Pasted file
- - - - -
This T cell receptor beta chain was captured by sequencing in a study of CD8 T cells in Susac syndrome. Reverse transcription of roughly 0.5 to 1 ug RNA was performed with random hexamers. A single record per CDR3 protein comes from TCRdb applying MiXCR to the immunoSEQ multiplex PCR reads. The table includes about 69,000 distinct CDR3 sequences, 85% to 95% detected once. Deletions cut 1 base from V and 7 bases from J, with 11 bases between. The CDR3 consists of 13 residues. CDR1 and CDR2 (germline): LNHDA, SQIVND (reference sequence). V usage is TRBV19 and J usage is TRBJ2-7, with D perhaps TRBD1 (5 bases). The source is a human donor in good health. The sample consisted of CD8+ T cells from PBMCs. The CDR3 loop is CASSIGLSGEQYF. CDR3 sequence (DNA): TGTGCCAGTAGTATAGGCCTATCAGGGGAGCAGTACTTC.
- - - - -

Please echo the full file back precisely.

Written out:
This T cell receptor beta chain was captured by sequencing in a study of CD8 T cells in Susac syndrome. Reverse transcription of roughly 0.5 to 1 ug RNA was performed with random hexamers. A single record per CDR3 protein comes from TCRdb applying MiXCR to the immunoSEQ multiplex PCR reads. The table includes about 69,000 distinct CDR3 sequences, 85% to 95% detected once. Deletions cut 1 base from V and 7 bases from J, with 11 bases between. The CDR3 consists of 13 residues. CDR1 and CDR2 (germline): LNHDA, SQIVND (reference sequence). V usage is TRBV19 and J usage is TRBJ2-7, with D perhaps TRBD1 (5 bases). The source is a human donor in good health. The sample consisted of CD8+ T cells from PBMCs. The CDR3 loop is CASSIGLSGEQYF. CDR3 sequence (DNA): TGTGCCAGTAGTATAGGCCTATCAGGGGAGCAGTACTTC.